: internal; specifically : of or relating to the internal affairs of a state or country
Did You Know?
We bet you thought intestine was a noun referring to a part of the digestive system! It is, of course, but naming that internal body part isn't the word's only function. Both the noun and the adjective intestine have been a part of English since the 15th century, and both trace to the Latin adjective intestinus, meaning "internal," and ultimately to intus, meaning "within." Though the adjective intestine turns up much less frequently than does its anatomical cousin, it does see occasional use, especially as a synonym for civil and domestic (in contrast to foreign) applied to wars and disturbances.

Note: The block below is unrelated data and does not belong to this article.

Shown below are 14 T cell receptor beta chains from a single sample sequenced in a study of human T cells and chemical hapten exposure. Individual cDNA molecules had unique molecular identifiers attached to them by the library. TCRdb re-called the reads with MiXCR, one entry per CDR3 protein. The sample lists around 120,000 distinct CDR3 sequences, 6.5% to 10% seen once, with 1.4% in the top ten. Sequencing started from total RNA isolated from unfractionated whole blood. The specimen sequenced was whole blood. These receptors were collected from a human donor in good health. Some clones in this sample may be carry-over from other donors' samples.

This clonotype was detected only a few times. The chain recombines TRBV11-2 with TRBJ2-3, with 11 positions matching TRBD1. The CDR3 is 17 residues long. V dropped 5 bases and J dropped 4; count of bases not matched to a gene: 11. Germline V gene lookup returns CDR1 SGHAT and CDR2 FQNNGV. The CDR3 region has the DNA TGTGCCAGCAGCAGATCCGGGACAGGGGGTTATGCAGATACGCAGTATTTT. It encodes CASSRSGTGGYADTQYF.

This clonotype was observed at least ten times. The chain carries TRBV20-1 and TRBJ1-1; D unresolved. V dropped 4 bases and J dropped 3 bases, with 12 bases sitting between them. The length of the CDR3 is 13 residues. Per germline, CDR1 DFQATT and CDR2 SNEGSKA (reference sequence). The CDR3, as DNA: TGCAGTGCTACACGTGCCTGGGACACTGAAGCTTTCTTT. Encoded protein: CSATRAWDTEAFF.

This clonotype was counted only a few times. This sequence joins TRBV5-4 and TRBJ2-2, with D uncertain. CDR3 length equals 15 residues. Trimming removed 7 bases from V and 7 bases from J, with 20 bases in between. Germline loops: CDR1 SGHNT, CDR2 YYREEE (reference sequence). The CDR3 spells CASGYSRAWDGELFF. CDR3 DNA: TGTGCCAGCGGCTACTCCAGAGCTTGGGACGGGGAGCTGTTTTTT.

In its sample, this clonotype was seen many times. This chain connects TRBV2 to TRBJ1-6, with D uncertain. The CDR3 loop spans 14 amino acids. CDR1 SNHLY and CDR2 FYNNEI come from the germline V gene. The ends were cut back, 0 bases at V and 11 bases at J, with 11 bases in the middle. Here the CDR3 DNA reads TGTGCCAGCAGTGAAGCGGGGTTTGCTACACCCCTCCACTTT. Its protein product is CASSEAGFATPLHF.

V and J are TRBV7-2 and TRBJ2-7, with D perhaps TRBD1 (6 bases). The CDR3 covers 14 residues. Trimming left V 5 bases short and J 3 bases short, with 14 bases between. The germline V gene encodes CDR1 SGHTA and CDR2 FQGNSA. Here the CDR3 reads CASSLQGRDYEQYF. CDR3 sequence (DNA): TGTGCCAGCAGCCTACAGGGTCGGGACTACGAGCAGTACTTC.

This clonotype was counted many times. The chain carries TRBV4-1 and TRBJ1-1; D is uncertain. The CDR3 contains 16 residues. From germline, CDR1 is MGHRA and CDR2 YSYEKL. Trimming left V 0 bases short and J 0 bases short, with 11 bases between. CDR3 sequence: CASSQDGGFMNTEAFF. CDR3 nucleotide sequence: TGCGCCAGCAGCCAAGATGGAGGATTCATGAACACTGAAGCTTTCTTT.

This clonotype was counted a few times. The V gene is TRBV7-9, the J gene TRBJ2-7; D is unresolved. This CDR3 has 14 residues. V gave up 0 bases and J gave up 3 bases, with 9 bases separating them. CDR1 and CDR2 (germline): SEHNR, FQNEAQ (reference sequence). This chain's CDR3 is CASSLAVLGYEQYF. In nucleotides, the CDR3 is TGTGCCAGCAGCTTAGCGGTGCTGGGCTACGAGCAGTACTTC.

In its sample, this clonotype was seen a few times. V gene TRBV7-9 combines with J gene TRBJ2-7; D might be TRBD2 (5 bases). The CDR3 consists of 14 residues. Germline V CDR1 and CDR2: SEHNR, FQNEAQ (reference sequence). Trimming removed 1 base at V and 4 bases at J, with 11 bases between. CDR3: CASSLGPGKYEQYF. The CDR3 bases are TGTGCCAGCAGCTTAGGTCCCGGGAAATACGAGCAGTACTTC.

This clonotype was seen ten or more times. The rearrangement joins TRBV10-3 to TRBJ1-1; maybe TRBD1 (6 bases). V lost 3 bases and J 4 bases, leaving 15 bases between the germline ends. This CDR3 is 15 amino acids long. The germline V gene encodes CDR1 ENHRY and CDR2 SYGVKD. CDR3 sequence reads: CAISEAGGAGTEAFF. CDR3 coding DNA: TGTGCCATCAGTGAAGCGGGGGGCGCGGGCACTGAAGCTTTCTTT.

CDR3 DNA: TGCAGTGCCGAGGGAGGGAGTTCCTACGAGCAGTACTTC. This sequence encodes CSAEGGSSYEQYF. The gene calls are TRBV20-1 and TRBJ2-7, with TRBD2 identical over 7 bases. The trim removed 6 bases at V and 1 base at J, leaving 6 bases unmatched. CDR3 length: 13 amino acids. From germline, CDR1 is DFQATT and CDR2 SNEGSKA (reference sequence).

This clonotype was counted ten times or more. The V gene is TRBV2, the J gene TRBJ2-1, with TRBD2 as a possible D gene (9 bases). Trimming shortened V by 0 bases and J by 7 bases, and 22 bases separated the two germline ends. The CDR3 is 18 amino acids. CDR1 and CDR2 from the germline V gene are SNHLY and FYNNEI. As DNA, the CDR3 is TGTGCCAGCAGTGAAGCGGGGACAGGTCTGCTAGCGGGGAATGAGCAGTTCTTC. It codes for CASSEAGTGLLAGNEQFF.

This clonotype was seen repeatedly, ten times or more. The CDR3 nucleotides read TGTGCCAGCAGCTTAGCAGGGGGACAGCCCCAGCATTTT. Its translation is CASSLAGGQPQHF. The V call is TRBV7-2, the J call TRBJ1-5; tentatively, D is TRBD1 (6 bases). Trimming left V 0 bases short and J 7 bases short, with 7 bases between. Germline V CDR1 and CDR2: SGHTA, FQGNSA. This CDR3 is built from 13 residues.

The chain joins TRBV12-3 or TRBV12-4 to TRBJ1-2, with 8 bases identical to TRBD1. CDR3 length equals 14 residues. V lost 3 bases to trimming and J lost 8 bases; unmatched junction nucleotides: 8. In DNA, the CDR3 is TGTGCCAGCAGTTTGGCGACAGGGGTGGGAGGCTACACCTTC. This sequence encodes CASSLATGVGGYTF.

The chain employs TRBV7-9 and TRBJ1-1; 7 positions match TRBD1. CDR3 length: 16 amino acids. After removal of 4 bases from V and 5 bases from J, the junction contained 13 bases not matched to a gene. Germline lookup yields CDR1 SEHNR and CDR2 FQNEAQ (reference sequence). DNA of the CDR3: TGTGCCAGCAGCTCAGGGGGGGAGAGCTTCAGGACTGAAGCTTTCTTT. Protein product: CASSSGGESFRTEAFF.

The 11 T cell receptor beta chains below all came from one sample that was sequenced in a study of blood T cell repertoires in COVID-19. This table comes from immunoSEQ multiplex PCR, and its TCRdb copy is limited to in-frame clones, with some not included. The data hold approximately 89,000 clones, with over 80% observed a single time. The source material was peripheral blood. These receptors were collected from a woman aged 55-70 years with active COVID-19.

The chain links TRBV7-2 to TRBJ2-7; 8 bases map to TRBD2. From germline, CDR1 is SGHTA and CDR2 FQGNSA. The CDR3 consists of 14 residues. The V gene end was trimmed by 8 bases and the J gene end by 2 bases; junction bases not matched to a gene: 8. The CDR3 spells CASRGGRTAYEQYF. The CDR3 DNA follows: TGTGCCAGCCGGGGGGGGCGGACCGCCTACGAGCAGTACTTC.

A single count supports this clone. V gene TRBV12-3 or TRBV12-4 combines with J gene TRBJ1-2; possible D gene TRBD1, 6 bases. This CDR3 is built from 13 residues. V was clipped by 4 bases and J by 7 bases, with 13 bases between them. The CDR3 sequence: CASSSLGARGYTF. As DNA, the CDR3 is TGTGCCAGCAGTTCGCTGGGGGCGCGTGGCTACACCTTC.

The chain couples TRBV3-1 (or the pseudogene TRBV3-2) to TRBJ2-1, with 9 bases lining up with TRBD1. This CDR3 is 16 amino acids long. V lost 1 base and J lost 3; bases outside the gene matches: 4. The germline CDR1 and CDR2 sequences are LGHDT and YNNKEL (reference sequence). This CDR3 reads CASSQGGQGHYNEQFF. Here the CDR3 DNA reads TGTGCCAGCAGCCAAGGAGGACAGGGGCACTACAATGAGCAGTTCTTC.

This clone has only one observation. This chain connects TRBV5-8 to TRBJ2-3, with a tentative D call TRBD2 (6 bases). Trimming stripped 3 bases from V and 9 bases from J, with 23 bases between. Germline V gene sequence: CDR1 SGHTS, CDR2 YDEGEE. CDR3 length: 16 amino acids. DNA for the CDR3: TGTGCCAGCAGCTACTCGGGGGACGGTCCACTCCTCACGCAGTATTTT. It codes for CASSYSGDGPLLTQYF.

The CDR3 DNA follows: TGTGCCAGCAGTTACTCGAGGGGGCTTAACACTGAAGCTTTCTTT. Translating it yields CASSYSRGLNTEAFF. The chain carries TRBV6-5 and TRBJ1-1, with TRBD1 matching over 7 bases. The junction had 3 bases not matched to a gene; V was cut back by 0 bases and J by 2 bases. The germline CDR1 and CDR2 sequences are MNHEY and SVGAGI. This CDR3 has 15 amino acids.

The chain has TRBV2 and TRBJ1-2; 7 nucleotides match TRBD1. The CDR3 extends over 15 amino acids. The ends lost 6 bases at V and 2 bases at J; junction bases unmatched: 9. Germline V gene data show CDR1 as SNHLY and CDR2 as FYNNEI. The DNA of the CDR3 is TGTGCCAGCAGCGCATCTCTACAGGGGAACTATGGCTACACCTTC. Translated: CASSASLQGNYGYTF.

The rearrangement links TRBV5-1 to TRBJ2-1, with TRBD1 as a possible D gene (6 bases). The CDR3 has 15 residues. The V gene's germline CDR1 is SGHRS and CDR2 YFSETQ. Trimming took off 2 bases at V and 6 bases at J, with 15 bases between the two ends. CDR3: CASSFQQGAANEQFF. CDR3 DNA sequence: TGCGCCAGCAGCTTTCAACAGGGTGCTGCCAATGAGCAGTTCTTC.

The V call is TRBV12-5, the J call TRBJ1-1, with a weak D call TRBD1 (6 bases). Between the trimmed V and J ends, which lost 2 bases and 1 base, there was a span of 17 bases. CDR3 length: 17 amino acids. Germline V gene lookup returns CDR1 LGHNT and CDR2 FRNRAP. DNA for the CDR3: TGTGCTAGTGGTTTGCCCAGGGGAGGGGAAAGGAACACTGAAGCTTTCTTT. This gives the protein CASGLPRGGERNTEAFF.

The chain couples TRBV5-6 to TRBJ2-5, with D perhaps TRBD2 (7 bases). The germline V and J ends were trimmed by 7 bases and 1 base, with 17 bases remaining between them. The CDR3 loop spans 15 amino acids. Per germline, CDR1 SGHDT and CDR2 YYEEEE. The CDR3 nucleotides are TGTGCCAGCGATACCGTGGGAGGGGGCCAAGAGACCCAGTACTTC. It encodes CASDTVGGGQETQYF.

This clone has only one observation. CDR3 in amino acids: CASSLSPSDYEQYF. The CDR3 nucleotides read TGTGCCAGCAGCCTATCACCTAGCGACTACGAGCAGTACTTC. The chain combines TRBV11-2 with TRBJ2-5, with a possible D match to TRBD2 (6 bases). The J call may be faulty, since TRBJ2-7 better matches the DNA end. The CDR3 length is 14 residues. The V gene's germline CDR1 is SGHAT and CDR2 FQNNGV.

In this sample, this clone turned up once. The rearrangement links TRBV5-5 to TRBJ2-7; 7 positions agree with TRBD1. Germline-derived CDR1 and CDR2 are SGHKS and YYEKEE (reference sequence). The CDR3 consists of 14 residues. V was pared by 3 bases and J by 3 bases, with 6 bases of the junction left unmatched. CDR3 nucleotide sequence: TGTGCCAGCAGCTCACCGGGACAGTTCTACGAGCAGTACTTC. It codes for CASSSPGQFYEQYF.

News reports of intestine disagreements between the country's two most powerful political factions led to murmurings that the country was on the precipice of civil war.
"Never, during the whole existence of the English nation, had so long a period passed without intestine hostilities. Men had become accustomed to the pursuits of peaceful industry, and, exasperated, as they were, hesitated long before they drew the sword." — Thomas Babington Macaulay, The History of England, 1848
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